Sony to stop making MiniDisc stereos in March

It's the end of an era -- Sony will stop making MiniDisc stereos next month, two years after it stopped selling its portable equivalents, the BBC reports.

MiniDisc stereos first went on sale back in 1992, so it marks an end to the 21-year-old format's life. Sony hoped MiniDisc would become the format of choice, seeing as it was a better quality equivalent to cassettes. But the rise of CDs put paid to that.

The MiniDisc stereo format struggled outside of Japan due to high prices, not to mention the fragility of the discs themselves. While Sony claimed recordings would stay intact for 30 years, a simple magnet placed nearby would wipe your whole Now 11 compilation.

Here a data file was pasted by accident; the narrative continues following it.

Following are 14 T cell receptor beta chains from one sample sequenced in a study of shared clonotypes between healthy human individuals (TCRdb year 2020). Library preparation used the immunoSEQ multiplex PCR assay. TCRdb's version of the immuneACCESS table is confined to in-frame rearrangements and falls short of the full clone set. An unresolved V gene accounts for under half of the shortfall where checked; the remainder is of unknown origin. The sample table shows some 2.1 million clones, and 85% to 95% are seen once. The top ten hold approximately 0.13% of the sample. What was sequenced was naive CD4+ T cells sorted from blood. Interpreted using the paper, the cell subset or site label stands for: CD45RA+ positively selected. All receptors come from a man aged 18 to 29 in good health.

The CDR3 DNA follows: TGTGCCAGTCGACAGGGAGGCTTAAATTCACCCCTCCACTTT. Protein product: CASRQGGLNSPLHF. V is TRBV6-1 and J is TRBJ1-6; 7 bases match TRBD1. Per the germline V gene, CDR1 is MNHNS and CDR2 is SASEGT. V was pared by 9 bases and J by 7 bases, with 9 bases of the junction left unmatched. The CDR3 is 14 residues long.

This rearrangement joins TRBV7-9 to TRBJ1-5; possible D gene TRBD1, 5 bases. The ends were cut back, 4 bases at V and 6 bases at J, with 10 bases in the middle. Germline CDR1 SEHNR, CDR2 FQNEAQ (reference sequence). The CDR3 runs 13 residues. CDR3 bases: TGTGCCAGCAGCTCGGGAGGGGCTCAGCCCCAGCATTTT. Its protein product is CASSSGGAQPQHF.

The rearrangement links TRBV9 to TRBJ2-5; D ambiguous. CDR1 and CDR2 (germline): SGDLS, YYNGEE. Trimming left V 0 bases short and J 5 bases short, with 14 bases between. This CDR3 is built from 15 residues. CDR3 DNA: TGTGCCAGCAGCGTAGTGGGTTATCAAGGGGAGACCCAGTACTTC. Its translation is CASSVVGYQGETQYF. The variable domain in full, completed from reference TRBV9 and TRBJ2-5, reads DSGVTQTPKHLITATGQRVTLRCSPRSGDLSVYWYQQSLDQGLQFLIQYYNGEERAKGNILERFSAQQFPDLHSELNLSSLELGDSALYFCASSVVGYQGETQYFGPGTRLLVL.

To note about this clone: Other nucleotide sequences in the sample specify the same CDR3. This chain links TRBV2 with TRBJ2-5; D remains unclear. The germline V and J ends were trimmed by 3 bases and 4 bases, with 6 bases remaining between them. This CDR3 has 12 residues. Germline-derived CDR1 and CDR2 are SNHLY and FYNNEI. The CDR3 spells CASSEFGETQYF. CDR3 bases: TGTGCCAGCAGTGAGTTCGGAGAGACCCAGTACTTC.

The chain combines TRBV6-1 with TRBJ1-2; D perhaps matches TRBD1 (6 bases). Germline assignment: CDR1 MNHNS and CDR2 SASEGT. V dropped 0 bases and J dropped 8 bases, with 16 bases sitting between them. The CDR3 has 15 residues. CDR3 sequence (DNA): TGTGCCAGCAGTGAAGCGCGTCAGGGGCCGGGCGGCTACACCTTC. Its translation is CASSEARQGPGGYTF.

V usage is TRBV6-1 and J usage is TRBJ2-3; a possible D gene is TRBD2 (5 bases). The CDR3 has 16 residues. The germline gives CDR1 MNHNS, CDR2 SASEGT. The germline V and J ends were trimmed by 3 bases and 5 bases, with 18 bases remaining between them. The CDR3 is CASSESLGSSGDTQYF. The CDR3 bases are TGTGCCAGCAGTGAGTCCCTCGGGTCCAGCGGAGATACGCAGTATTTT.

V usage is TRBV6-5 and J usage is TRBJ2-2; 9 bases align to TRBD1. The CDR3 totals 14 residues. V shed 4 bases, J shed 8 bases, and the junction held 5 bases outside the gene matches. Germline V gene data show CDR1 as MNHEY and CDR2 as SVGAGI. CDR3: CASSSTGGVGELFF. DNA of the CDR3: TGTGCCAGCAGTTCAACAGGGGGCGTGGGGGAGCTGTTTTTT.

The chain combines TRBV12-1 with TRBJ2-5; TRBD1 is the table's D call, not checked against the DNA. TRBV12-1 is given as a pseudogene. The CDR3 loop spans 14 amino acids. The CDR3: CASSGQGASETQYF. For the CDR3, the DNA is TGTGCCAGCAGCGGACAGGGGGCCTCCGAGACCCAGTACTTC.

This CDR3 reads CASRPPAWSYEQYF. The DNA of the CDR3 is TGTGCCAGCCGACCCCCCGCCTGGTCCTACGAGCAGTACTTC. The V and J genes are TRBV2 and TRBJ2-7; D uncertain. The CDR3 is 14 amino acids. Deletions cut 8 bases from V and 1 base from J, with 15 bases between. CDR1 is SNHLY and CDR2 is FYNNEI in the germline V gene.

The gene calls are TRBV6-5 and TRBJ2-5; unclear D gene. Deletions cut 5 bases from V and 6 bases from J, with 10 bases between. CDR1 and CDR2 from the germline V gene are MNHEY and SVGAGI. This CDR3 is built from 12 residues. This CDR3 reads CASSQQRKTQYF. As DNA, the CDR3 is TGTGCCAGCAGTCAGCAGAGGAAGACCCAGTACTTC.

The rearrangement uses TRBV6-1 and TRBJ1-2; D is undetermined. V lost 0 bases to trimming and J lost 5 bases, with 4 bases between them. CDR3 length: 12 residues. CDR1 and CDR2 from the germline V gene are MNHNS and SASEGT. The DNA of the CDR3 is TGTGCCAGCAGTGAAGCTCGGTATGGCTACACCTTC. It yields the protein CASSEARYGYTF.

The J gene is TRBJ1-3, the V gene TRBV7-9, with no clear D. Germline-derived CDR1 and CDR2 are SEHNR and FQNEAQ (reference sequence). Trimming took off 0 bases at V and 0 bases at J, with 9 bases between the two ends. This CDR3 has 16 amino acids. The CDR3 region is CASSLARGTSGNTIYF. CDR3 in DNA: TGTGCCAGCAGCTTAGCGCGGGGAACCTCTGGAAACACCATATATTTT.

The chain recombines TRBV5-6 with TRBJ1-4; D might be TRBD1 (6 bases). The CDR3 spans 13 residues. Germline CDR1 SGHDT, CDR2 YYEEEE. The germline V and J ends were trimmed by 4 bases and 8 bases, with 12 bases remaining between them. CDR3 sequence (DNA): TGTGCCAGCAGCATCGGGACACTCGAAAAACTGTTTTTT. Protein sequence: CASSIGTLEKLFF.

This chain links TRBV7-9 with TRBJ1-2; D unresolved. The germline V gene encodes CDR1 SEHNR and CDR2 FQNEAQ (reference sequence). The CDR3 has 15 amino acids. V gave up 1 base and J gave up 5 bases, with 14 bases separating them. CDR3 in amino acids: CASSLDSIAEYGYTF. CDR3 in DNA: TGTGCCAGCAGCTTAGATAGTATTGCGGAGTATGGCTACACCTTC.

The discs initially offered 74 minutes of audio, but this was increased to 80.

I have hazy memories of seeing some albums for sale on MiniDisc in HMV, but they never took off. I was strictly a CD man, myself.

Sony tried to relaunch the format as Hi-MD in 2004, but a certain Apple MP3 player was already available by then. So suffice to say Sony's efforts were thoroughly torpedoed, due to the iPod's far greater storage and convenience.

Sony introduced portable MiniDisc players a year before their stereo counterparts, in 1991, but put the kibosh on them a couple of years ago. The portable version was far more popular, selling more than 22 million units in its life. For one thing, it didn't skip, unlike the Discman I had. That was a waste of time.

[Source: CENT]